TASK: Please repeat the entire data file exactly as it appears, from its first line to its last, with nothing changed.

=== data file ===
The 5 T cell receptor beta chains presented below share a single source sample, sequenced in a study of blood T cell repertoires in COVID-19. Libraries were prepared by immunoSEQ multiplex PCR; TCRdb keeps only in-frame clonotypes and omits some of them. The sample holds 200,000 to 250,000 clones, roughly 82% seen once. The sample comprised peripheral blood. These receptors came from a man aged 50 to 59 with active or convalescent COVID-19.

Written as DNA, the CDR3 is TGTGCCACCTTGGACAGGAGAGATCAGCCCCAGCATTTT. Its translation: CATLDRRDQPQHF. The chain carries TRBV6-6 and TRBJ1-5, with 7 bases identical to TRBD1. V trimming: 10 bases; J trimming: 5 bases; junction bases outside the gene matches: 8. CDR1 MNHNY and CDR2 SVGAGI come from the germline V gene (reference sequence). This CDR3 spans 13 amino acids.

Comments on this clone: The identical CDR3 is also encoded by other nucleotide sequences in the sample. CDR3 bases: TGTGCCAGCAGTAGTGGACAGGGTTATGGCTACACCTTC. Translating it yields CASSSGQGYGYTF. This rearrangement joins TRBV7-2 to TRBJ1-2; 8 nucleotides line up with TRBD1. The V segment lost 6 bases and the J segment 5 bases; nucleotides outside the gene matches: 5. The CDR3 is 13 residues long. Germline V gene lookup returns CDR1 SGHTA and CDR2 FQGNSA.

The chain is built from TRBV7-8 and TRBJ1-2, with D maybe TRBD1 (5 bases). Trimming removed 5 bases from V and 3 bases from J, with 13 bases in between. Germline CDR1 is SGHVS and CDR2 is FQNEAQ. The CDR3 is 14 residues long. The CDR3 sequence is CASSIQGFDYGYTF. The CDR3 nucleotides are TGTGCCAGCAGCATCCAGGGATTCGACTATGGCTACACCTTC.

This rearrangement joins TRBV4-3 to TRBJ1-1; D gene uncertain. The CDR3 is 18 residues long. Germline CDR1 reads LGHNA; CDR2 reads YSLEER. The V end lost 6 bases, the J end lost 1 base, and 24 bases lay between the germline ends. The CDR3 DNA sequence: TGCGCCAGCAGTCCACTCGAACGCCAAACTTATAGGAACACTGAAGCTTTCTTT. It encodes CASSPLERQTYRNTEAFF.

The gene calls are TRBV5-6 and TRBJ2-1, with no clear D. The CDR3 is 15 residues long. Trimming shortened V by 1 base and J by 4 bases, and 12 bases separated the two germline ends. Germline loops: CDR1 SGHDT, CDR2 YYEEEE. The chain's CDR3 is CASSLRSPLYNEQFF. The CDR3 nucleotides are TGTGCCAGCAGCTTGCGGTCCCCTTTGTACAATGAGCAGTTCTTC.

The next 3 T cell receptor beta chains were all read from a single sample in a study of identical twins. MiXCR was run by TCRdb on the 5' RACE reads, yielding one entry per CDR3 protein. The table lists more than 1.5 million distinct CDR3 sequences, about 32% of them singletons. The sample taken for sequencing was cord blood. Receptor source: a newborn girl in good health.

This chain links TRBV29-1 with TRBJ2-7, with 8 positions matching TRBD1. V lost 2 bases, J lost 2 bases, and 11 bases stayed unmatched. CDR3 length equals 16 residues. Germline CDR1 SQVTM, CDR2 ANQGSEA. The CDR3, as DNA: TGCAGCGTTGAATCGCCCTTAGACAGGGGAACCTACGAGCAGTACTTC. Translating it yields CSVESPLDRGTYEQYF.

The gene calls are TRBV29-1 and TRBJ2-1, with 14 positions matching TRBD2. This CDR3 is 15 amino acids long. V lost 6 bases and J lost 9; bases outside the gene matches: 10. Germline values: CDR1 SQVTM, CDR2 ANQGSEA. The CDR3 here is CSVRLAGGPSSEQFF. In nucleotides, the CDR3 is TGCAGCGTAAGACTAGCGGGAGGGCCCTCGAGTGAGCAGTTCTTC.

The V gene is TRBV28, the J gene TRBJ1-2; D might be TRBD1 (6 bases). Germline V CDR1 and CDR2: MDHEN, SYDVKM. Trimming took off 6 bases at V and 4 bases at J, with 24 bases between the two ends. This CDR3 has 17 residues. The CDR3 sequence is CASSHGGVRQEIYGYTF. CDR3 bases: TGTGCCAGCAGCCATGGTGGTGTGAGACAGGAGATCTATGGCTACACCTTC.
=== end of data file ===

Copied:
The 5 T cell receptor beta chains presented below share a single source sample, sequenced in a study of blood T cell repertoires in COVID-19. Libraries were prepared by immunoSEQ multiplex PCR; TCRdb keeps only in-frame clonotypes and omits some of them. The sample holds 200,000 to 250,000 clones, roughly 82% seen once. The sample comprised peripheral blood. These receptors came from a man aged 50 to 59 with active or convalescent COVID-19.

Written as DNA, the CDR3 is TGTGCCACCTTGGACAGGAGAGATCAGCCCCAGCATTTT. Its translation: CATLDRRDQPQHF. The chain carries TRBV6-6 and TRBJ1-5, with 7 bases identical to TRBD1. V trimming: 10 bases; J trimming: 5 bases; junction bases outside the gene matches: 8. CDR1 MNHNY and CDR2 SVGAGI come from the germline V gene (reference sequence). This CDR3 spans 13 amino acids.

Comments on this clone: The identical CDR3 is also encoded by other nucleotide sequences in the sample. CDR3 bases: TGTGCCAGCAGTAGTGGACAGGGTTATGGCTACACCTTC. Translating it yields CASSSGQGYGYTF. This rearrangement joins TRBV7-2 to TRBJ1-2; 8 nucleotides line up with TRBD1. The V segment lost 6 bases and the J segment 5 bases; nucleotides outside the gene matches: 5. The CDR3 is 13 residues long. Germline V gene lookup returns CDR1 SGHTA and CDR2 FQGNSA.

The chain is built from TRBV7-8 and TRBJ1-2, with D maybe TRBD1 (5 bases). Trimming removed 5 bases from V and 3 bases from J, with 13 bases in between. Germline CDR1 is SGHVS and CDR2 is FQNEAQ. The CDR3 is 14 residues long. The CDR3 sequence is CASSIQGFDYGYTF. The CDR3 nucleotides are TGTGCCAGCAGCATCCAGGGATTCGACTATGGCTACACCTTC.

This rearrangement joins TRBV4-3 to TRBJ1-1; D gene uncertain. The CDR3 is 18 residues long. Germline CDR1 reads LGHNA; CDR2 reads YSLEER. The V end lost 6 bases, the J end lost 1 base, and 24 bases lay between the germline ends. The CDR3 DNA sequence: TGCGCCAGCAGTCCACTCGAACGCCAAACTTATAGGAACACTGAAGCTTTCTTT. It encodes CASSPLERQTYRNTEAFF.

The gene calls are TRBV5-6 and TRBJ2-1, with no clear D. The CDR3 is 15 residues long. Trimming shortened V by 1 base and J by 4 bases, and 12 bases separated the two germline ends. Germline loops: CDR1 SGHDT, CDR2 YYEEEE. The chain's CDR3 is CASSLRSPLYNEQFF. The CDR3 nucleotides are TGTGCCAGCAGCTTGCGGTCCCCTTTGTACAATGAGCAGTTCTTC.

The next 3 T cell receptor beta chains were all read from a single sample in a study of identical twins. MiXCR was run by TCRdb on the 5' RACE reads, yielding one entry per CDR3 protein. The table lists more than 1.5 million distinct CDR3 sequences, about 32% of them singletons. The sample taken for sequencing was cord blood. Receptor source: a newborn girl in good health.

This chain links TRBV29-1 with TRBJ2-7, with 8 positions matching TRBD1. V lost 2 bases, J lost 2 bases, and 11 bases stayed unmatched. CDR3 length equals 16 residues. Germline CDR1 SQVTM, CDR2 ANQGSEA. The CDR3, as DNA: TGCAGCGTTGAATCGCCCTTAGACAGGGGAACCTACGAGCAGTACTTC. Translating it yields CSVESPLDRGTYEQYF.

The gene calls are TRBV29-1 and TRBJ2-1, with 14 positions matching TRBD2. This CDR3 is 15 amino acids long. V lost 6 bases and J lost 9; bases outside the gene matches: 10. Germline values: CDR1 SQVTM, CDR2 ANQGSEA. The CDR3 here is CSVRLAGGPSSEQFF. In nucleotides, the CDR3 is TGCAGCGTAAGACTAGCGGGAGGGCCCTCGAGTGAGCAGTTCTTC.

The V gene is TRBV28, the J gene TRBJ1-2; D might be TRBD1 (6 bases). Germline V CDR1 and CDR2: MDHEN, SYDVKM. Trimming took off 6 bases at V and 4 bases at J, with 24 bases between the two ends. This CDR3 has 17 residues. The CDR3 sequence is CASSHGGVRQEIYGYTF. CDR3 bases: TGTGCCAGCAGCCATGGTGGTGTGAGACAGGAGATCTATGGCTACACCTTC.